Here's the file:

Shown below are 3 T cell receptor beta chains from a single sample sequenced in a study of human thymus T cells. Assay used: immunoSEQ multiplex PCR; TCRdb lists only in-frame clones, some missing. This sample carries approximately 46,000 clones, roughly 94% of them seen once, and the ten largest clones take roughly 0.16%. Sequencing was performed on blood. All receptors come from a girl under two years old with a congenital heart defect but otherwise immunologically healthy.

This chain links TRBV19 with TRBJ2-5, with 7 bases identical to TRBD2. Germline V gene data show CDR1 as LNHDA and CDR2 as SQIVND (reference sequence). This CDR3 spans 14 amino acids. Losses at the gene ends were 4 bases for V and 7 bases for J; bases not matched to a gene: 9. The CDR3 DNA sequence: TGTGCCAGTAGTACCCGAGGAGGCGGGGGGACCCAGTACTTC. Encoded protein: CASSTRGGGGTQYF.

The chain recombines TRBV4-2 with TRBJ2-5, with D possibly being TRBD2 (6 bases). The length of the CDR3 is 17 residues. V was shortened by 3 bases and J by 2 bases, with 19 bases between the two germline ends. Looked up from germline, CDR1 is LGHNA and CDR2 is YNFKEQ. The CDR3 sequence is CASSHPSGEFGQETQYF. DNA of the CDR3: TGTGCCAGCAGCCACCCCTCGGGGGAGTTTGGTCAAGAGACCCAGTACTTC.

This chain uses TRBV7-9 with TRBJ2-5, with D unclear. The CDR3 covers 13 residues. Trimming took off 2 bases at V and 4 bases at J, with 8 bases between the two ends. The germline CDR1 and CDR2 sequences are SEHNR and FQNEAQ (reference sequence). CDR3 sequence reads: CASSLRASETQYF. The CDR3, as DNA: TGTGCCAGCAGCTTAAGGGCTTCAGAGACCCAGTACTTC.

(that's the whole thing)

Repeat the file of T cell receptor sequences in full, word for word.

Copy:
Shown below are 3 T cell receptor beta chains from a single sample sequenced in a study of human thymus T cells. Assay used: immunoSEQ multiplex PCR; TCRdb lists only in-frame clones, some missing. This sample carries approximately 46,000 clones, roughly 94% of them seen once, and the ten largest clones take roughly 0.16%. Sequencing was performed on blood. All receptors come from a girl under two years old with a congenital heart defect but otherwise immunologically healthy.

This chain links TRBV19 with TRBJ2-5, with 7 bases identical to TRBD2. Germline V gene data show CDR1 as LNHDA and CDR2 as SQIVND (reference sequence). This CDR3 spans 14 amino acids. Losses at the gene ends were 4 bases for V and 7 bases for J; bases not matched to a gene: 9. The CDR3 DNA sequence: TGTGCCAGTAGTACCCGAGGAGGCGGGGGGACCCAGTACTTC. Encoded protein: CASSTRGGGGTQYF.

The chain recombines TRBV4-2 with TRBJ2-5, with D possibly being TRBD2 (6 bases). The length of the CDR3 is 17 residues. V was shortened by 3 bases and J by 2 bases, with 19 bases between the two germline ends. Looked up from germline, CDR1 is LGHNA and CDR2 is YNFKEQ. The CDR3 sequence is CASSHPSGEFGQETQYF. DNA of the CDR3: TGTGCCAGCAGCCACCCCTCGGGGGAGTTTGGTCAAGAGACCCAGTACTTC.

This chain uses TRBV7-9 with TRBJ2-5, with D unclear. The CDR3 covers 13 residues. Trimming took off 2 bases at V and 4 bases at J, with 8 bases between the two ends. The germline CDR1 and CDR2 sequences are SEHNR and FQNEAQ (reference sequence). CDR3 sequence reads: CASSLRASETQYF. The CDR3, as DNA: TGTGCCAGCAGCTTAAGGGCTTCAGAGACCCAGTACTTC.